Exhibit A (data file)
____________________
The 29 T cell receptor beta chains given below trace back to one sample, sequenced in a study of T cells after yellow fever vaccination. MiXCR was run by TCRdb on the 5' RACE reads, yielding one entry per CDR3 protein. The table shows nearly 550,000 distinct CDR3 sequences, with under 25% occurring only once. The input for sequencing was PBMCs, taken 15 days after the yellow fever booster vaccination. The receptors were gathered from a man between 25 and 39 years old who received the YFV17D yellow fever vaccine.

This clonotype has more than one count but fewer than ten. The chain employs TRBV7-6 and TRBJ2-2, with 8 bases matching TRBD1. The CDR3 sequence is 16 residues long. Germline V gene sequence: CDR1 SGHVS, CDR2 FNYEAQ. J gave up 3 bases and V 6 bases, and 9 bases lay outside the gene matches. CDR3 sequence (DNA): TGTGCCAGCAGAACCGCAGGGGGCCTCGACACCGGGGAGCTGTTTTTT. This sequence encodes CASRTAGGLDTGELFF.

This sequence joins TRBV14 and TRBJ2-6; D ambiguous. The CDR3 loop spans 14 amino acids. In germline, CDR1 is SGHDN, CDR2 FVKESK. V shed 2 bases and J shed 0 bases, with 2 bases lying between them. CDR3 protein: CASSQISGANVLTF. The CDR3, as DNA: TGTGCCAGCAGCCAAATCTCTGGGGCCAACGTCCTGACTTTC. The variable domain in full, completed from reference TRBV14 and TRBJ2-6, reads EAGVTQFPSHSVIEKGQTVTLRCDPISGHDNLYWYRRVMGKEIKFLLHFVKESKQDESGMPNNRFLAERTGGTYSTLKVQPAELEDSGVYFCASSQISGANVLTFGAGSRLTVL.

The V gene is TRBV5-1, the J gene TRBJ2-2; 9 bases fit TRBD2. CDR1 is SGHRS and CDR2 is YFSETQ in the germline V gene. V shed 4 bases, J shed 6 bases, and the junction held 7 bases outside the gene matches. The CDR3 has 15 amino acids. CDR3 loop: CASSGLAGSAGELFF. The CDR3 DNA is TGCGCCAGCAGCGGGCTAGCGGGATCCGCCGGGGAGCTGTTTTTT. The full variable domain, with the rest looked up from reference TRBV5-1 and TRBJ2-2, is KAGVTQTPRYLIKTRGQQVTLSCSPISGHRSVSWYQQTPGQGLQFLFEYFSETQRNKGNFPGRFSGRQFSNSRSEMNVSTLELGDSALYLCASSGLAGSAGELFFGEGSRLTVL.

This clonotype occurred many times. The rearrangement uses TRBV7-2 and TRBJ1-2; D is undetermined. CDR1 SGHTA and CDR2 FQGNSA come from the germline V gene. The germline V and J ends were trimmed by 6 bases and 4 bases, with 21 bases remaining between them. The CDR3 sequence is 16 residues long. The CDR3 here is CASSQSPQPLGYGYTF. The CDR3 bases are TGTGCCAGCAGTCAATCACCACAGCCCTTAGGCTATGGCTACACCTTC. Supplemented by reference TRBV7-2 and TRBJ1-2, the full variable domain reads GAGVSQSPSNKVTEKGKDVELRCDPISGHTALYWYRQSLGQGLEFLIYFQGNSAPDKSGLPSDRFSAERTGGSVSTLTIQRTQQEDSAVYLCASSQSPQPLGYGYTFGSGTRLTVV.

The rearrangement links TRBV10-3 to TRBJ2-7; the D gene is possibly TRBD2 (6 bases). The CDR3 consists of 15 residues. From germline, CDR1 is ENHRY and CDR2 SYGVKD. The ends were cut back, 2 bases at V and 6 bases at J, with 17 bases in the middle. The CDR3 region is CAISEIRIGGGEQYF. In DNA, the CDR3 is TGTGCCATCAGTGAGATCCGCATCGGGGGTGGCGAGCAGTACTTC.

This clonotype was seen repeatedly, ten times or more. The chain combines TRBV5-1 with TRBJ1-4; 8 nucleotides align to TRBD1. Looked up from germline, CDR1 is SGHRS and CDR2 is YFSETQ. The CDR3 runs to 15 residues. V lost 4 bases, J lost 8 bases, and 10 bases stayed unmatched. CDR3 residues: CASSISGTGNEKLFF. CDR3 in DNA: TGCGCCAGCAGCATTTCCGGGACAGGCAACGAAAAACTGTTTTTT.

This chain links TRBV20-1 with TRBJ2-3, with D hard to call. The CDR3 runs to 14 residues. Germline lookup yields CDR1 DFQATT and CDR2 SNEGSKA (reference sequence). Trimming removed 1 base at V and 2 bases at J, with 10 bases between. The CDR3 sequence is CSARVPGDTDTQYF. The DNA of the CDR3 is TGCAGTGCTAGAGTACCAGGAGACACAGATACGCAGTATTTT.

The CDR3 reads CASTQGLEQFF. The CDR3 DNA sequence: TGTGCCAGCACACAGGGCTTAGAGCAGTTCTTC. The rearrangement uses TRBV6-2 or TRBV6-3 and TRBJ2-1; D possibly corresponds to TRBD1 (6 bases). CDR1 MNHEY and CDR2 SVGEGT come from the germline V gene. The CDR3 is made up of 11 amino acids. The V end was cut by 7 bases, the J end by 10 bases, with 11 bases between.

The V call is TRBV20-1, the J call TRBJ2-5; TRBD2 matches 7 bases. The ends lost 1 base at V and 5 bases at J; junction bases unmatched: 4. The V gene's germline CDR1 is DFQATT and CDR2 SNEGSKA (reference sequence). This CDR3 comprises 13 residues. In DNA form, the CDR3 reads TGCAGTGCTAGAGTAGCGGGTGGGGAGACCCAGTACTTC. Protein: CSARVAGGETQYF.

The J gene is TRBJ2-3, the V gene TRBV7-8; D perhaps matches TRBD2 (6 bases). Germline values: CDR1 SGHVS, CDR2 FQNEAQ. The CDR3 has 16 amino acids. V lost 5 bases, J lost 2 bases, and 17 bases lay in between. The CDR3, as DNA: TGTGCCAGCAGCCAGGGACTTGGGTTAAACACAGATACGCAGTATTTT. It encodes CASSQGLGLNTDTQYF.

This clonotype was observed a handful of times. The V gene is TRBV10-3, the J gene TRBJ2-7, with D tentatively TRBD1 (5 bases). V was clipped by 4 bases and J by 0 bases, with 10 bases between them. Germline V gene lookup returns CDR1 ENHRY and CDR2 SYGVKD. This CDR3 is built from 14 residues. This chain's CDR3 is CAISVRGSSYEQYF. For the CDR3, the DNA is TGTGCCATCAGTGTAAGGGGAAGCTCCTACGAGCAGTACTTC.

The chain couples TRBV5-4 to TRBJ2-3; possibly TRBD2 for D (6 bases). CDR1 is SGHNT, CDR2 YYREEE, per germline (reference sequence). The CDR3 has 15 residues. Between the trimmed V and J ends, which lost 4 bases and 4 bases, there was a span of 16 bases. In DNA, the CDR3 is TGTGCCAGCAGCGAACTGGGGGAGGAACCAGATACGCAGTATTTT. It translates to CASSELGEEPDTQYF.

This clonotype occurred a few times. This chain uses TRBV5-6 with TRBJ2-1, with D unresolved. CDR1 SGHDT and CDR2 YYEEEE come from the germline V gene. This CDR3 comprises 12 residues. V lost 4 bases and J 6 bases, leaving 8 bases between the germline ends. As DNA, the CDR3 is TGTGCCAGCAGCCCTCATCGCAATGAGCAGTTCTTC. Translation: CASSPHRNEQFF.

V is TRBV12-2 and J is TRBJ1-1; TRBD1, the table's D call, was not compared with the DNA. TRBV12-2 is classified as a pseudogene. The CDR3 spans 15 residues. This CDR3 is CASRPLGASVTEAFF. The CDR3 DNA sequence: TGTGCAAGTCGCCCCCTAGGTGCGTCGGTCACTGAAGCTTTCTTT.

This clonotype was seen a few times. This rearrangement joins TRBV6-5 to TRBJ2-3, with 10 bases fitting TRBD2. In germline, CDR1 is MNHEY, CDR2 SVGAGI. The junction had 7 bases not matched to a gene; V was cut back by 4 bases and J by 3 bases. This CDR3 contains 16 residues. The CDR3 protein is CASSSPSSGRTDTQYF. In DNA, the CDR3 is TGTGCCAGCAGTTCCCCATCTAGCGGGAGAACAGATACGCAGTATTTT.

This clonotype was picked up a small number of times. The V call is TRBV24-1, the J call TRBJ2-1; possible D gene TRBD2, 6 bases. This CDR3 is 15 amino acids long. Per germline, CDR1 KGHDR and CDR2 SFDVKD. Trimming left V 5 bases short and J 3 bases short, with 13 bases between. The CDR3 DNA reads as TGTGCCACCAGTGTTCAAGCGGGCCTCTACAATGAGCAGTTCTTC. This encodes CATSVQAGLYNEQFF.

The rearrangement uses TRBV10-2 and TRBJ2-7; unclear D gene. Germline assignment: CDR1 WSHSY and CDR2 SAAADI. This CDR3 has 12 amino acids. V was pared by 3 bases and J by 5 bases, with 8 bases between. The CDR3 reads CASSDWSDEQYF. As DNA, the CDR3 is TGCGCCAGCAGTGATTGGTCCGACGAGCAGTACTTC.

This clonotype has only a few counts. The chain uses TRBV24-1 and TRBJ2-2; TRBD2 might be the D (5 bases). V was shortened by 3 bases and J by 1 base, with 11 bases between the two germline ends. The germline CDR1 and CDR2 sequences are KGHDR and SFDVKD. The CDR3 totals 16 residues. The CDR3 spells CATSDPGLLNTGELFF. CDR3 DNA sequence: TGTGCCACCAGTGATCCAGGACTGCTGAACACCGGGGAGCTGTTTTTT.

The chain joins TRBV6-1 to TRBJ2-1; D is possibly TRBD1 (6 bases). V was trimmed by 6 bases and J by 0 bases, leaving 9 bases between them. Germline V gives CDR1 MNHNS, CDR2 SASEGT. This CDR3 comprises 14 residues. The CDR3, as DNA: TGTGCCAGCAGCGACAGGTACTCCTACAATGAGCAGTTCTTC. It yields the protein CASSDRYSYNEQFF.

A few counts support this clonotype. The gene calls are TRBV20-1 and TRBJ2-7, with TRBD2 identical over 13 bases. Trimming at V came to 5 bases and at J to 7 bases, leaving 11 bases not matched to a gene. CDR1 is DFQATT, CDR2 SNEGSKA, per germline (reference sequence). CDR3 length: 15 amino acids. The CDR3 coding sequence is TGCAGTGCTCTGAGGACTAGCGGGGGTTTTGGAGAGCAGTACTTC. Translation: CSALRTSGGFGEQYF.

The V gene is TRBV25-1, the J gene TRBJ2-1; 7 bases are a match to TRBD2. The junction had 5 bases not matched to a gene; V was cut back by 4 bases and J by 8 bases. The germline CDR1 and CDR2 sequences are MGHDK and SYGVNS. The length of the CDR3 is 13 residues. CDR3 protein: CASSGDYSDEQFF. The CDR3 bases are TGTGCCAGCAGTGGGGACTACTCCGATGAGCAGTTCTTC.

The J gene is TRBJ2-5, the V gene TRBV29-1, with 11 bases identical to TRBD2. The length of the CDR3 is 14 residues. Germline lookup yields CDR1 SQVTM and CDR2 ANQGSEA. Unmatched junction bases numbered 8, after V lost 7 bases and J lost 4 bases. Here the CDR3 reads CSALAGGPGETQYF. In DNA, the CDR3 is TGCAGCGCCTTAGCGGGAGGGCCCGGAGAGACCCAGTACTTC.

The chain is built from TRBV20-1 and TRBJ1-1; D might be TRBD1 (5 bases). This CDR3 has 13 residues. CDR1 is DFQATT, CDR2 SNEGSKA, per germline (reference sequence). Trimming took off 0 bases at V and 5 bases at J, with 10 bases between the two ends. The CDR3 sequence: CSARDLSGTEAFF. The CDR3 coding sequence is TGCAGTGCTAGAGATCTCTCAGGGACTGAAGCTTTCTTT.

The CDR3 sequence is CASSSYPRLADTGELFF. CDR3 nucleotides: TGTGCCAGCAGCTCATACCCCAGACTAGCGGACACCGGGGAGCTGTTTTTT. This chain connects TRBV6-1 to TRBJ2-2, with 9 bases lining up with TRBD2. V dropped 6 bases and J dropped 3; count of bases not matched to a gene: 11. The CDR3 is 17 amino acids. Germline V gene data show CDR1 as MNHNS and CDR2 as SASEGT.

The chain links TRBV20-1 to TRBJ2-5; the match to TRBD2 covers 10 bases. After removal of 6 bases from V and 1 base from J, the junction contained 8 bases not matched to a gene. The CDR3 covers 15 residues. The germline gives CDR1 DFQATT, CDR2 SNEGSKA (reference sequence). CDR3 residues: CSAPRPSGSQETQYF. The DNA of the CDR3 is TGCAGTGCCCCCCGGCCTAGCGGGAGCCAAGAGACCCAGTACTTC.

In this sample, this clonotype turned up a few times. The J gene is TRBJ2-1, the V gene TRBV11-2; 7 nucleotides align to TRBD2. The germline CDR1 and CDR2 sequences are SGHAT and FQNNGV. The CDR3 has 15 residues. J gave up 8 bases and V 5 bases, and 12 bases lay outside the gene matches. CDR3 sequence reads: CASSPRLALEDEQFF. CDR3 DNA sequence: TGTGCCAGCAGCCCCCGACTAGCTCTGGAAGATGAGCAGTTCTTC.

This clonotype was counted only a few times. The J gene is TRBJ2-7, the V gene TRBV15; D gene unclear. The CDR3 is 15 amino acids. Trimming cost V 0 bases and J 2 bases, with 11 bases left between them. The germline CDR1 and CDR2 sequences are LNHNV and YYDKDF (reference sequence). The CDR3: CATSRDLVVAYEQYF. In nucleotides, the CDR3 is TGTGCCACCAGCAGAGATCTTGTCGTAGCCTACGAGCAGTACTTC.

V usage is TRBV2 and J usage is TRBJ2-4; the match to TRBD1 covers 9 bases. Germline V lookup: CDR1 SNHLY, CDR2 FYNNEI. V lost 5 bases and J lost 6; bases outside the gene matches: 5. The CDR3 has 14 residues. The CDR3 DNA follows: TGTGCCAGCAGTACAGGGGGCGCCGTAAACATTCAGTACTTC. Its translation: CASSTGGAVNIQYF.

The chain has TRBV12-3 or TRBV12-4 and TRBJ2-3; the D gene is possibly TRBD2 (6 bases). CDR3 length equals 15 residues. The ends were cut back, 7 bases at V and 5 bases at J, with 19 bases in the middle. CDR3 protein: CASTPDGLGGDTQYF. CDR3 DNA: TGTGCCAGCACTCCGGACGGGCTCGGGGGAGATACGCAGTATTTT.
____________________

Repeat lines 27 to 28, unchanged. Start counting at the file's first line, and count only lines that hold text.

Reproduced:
In this sample, this clonotype turned up a few times. The J gene is TRBJ2-1, the V gene TRBV11-2; 7 nucleotides align to TRBD2. The germline CDR1 and CDR2 sequences are SGHAT and FQNNGV. The CDR3 has 15 residues. J gave up 8 bases and V 5 bases, and 12 bases lay outside the gene matches. CDR3 sequence reads: CASSPRLALEDEQFF. CDR3 DNA sequence: TGTGCCAGCAGCCCCCGACTAGCTCTGGAAGATGAGCAGTTCTTC.

This clonotype was counted only a few times. The J gene is TRBJ2-7, the V gene TRBV15; D gene unclear. The CDR3 is 15 amino acids. Trimming cost V 0 bases and J 2 bases, with 11 bases left between them. The germline CDR1 and CDR2 sequences are LNHNV and YYDKDF (reference sequence). The CDR3: CATSRDLVVAYEQYF. In nucleotides, the CDR3 is TGTGCCACCAGCAGAGATCTTGTCGTAGCCTACGAGCAGTACTTC.